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Abused, misfit farm animals get second chance at Washington refuge

Odd Man Inn started with a simple idea, to help as many abused and neglected farm animals as possible.

WASHOUGAL, Wash — In the woods outside Washougal, is a refuge called Odd Man Inn.

This is a place where animals come, first to survive, then to thrive.

It's also the home of Wendy and Josh Smith.

Odd Man Inn is their life. Ironically, it started when they moved from a Portland neighborhood to their rural property in order to keep and care for a dog that had aggression issues.  Then they realized they had space for more special needs animals.

"Farm animals, they kind of fall in the gap where there's no place for them to live safely while they're waiting to find a home that won't exploit them won't breed them. So we take in animals and we rehabilitate them socially and medically, get them all the things that they need, and then find them safe homes," said Wendy Smith.

From chickens to goats and even llamas. And pigs. Lots of pigs. The couple found the need is great.

"A big part of our program of taking in animals is working with our county animal control shelters, so there are situations where goats or pigs or llamas or sheep get seized by animal control because of abuse or neglect situations or strays, they just turn up in town and nobody knows what to do with them," said Wendy.

To say these animals are well cared for is an understatement.

The refuge gets lots of quality surplus produce and serve it up morning noon and night, 4000 pounds a month.  Today, there are 137 animals on the four acres. Thirty-seven are pigs, including Melvin, who lost a leg and both ears in a dog attack. But with crocheted ears, he won a first prize in a national photo competition for a farm supply company.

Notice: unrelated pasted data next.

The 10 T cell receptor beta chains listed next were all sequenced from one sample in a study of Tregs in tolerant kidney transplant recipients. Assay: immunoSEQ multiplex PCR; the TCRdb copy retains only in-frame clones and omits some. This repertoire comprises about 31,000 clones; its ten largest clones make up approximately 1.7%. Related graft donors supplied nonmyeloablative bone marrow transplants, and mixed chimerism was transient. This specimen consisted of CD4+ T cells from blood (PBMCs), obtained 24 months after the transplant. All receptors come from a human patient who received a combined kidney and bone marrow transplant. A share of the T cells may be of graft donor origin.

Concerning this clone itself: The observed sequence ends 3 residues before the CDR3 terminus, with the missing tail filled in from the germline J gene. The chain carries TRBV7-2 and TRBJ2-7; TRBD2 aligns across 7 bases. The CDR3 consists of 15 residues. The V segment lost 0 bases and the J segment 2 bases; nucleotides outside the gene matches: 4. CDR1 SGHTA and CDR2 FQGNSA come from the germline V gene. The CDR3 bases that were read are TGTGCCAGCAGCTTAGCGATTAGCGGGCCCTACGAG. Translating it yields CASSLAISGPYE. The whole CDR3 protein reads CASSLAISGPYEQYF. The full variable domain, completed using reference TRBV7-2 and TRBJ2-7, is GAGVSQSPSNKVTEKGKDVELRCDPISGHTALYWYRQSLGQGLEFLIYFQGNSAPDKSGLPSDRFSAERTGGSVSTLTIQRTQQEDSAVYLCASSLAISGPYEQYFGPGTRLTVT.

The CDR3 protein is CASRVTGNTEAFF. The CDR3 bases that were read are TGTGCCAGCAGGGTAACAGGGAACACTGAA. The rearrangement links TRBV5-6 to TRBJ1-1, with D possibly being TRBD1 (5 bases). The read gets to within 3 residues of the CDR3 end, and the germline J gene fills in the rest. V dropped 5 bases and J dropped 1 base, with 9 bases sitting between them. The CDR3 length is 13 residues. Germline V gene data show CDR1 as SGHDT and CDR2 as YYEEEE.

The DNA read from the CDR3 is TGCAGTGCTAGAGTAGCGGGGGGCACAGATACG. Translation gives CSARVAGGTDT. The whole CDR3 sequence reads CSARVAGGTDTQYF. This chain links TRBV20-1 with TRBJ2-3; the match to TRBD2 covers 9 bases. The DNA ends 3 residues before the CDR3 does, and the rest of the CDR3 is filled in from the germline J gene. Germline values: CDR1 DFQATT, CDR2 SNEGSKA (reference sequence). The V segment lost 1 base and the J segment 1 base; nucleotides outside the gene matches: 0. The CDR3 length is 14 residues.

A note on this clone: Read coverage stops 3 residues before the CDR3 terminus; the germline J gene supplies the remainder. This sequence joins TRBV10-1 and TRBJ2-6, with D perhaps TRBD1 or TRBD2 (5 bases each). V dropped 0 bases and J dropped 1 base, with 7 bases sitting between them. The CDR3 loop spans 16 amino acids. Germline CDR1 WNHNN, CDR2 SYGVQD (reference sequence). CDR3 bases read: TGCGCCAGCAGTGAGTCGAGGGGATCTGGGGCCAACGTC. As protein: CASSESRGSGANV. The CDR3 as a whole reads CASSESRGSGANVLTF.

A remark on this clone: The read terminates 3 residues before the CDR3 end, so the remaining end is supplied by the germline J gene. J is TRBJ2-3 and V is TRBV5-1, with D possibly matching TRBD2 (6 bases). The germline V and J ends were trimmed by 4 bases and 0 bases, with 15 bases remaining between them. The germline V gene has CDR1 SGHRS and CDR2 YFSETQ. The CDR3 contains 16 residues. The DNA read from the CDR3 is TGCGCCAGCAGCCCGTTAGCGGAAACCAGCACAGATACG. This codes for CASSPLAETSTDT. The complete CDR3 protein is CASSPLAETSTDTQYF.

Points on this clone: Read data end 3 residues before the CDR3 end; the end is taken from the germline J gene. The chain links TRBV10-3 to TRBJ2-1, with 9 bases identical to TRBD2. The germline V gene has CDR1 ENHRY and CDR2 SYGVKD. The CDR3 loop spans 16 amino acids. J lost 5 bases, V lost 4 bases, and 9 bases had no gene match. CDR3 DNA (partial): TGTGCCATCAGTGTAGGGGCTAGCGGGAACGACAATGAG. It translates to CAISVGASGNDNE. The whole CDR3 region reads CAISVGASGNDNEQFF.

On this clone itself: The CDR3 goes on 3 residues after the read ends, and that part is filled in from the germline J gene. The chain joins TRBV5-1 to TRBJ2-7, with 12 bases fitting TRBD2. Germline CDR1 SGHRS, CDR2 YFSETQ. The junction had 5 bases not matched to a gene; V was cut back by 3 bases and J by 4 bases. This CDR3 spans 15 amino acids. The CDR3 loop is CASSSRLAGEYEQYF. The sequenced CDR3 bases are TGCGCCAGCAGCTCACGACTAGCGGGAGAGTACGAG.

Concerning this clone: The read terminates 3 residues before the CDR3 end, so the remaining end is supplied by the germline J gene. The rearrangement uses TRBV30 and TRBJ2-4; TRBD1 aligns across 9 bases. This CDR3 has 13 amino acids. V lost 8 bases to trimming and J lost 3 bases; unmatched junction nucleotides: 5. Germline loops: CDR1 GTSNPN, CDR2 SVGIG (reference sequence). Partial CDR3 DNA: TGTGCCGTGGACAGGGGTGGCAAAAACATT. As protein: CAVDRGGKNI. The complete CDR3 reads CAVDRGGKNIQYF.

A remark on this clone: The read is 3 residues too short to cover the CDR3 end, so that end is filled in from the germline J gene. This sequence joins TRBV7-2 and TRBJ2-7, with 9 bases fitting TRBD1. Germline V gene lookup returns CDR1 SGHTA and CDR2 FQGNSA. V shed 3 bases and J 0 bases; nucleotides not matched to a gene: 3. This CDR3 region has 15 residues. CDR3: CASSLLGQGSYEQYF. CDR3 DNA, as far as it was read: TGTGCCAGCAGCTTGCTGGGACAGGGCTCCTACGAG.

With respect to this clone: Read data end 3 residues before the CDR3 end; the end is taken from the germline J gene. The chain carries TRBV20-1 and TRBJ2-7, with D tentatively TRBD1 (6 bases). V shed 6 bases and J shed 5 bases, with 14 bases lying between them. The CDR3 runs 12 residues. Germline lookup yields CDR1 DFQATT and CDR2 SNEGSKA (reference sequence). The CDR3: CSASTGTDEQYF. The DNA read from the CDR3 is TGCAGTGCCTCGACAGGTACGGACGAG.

Odd Man Inn is a vegan organization, with some ideals we can all relate to.

"Whether people are vegan or not wherever they belong on the spectrum, everyone believes in compassion and kindness that's hard to argue with," said Wendy.

"Let's all work together to make our planet and all living things our priority, and so this is a great way to get that message out," said Josh.

Credit: Tim Gordon

The message has caught on for about there are about 2 dozen volunteers on the animal care team, who take turns helping out. Ann Warren came out with her daughter last spring and keeps coming back, for good reason.

"Soul food I would say. My heart has grown, my experience of not just animals but people in general has changed," said Warren.

And the lives of these animals are changed with the human touch at Odd Man Inn.

If you'd like to help by volunteering, donating or adopting, contact Odd Man Inn.

You can follow the non-profit animal refuge on Instagram and Facebook.

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